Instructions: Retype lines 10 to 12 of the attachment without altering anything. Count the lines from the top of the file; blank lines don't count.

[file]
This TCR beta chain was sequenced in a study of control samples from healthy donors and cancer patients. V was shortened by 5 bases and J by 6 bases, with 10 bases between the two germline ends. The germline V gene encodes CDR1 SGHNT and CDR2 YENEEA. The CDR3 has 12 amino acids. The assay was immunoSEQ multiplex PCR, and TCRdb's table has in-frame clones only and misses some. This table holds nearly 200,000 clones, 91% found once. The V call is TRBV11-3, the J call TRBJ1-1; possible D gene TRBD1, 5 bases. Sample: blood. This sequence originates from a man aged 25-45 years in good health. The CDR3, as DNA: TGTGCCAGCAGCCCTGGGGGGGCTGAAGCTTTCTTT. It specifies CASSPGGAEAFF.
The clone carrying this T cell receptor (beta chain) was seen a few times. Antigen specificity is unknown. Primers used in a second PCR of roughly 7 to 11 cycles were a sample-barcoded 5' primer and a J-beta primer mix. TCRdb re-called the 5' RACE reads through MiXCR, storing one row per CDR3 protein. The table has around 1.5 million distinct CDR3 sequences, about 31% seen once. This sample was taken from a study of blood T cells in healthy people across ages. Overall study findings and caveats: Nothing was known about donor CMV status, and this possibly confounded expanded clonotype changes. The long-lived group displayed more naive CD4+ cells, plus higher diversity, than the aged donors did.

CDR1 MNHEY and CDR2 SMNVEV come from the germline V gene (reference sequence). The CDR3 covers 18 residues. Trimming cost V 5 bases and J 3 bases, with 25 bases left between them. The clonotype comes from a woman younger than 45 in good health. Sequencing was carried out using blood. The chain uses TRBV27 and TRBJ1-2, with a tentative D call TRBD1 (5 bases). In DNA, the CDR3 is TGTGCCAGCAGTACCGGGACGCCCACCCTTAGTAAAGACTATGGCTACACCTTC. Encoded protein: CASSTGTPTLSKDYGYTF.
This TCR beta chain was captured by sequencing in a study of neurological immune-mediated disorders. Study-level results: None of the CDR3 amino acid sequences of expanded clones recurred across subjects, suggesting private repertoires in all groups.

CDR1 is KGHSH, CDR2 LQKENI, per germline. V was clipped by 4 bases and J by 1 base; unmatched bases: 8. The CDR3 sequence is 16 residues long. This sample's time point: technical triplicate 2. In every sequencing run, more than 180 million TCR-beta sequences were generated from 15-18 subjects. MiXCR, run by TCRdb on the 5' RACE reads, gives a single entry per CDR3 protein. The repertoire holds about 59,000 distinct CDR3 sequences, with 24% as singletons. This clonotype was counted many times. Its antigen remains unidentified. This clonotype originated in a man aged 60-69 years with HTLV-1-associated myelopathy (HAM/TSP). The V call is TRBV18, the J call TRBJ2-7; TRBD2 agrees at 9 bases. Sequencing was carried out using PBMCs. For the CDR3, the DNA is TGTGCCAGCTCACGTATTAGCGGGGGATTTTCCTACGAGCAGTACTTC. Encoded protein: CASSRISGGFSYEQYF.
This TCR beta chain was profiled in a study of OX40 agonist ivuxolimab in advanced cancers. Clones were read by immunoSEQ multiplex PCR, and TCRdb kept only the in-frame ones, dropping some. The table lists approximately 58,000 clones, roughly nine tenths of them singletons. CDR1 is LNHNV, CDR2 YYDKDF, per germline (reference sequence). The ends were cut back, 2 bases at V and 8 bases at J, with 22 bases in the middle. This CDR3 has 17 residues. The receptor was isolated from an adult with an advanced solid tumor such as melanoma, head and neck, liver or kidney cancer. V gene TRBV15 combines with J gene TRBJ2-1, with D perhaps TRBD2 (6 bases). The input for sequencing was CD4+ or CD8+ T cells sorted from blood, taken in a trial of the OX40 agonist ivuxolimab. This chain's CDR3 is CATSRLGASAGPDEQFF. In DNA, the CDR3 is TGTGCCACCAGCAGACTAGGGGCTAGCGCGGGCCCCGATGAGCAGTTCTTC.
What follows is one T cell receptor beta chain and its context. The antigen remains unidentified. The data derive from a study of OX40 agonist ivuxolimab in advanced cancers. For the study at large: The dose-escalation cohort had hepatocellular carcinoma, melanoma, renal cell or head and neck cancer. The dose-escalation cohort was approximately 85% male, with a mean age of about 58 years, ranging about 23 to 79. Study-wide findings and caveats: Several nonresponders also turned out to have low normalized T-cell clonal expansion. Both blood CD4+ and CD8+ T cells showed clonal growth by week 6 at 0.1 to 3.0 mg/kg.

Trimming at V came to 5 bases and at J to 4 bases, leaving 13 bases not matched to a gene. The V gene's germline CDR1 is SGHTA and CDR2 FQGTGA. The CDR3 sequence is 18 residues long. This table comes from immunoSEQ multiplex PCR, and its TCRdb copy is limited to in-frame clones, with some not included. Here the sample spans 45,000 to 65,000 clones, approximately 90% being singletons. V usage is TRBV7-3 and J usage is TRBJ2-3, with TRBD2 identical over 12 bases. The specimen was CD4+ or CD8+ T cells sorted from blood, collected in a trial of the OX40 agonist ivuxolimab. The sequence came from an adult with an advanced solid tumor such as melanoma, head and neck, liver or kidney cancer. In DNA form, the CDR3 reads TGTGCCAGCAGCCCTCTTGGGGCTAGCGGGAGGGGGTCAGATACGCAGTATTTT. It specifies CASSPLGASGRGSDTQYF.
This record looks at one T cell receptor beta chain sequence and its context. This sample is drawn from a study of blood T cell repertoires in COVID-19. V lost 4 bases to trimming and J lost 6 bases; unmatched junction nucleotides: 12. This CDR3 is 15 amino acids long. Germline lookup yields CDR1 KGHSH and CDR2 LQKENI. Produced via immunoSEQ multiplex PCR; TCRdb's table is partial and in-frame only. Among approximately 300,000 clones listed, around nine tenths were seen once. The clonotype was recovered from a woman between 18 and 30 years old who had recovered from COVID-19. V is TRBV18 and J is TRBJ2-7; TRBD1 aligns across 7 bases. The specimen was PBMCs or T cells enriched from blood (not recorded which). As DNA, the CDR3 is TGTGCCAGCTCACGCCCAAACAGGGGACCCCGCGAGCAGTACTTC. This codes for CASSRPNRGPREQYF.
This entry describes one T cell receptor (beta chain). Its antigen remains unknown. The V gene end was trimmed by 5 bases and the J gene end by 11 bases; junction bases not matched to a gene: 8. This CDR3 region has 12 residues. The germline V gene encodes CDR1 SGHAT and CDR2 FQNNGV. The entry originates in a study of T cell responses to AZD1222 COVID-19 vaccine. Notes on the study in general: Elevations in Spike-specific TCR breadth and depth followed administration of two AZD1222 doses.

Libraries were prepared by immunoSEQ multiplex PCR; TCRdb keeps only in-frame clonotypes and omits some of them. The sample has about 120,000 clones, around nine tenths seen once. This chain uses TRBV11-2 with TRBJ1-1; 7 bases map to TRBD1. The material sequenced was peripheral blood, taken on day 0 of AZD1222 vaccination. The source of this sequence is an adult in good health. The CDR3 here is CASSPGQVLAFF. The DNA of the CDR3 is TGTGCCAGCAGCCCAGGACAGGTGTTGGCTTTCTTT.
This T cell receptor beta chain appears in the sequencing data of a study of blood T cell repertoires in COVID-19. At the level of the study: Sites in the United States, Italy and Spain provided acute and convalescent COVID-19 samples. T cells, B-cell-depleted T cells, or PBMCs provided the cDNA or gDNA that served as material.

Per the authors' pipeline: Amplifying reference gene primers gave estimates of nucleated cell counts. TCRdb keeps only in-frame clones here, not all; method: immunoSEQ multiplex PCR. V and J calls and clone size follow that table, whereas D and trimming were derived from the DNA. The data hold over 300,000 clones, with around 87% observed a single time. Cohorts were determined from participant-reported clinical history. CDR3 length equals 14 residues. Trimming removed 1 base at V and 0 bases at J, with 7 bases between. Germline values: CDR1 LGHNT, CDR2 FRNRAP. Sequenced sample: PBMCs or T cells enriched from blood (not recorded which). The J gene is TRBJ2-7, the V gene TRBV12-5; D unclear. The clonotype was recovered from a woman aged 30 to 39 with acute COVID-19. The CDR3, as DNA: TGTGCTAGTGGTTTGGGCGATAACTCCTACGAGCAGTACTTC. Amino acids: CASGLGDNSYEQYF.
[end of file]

This entry describes one T cell receptor (beta chain). Its antigen remains unknown. The V gene end was trimmed by 5 bases and the J gene end by 11 bases; junction bases not matched to a gene: 8. This CDR3 region has 12 residues. The germline V gene encodes CDR1 SGHAT and CDR2 FQNNGV. The entry originates in a study of T cell responses to AZD1222 COVID-19 vaccine. Notes on the study in general: Elevations in Spike-specific TCR breadth and depth followed administration of two AZD1222 doses.

Libraries were prepared by immunoSEQ multiplex PCR; TCRdb keeps only in-frame clonotypes and omits some of them. The sample has about 120,000 clones, around nine tenths seen once. This chain uses TRBV11-2 with TRBJ1-1; 7 bases map to TRBD1. The material sequenced was peripheral blood, taken on day 0 of AZD1222 vaccination. The source of this sequence is an adult in good health. The CDR3 here is CASSPGQVLAFF. The DNA of the CDR3 is TGTGCCAGCAGCCCAGGACAGGTGTTGGCTTTCTTT.
This T cell receptor beta chain appears in the sequencing data of a study of blood T cell repertoires in COVID-19. At the level of the study: Sites in the United States, Italy and Spain provided acute and convalescent COVID-19 samples. T cells, B-cell-depleted T cells, or PBMCs provided the cDNA or gDNA that served as material.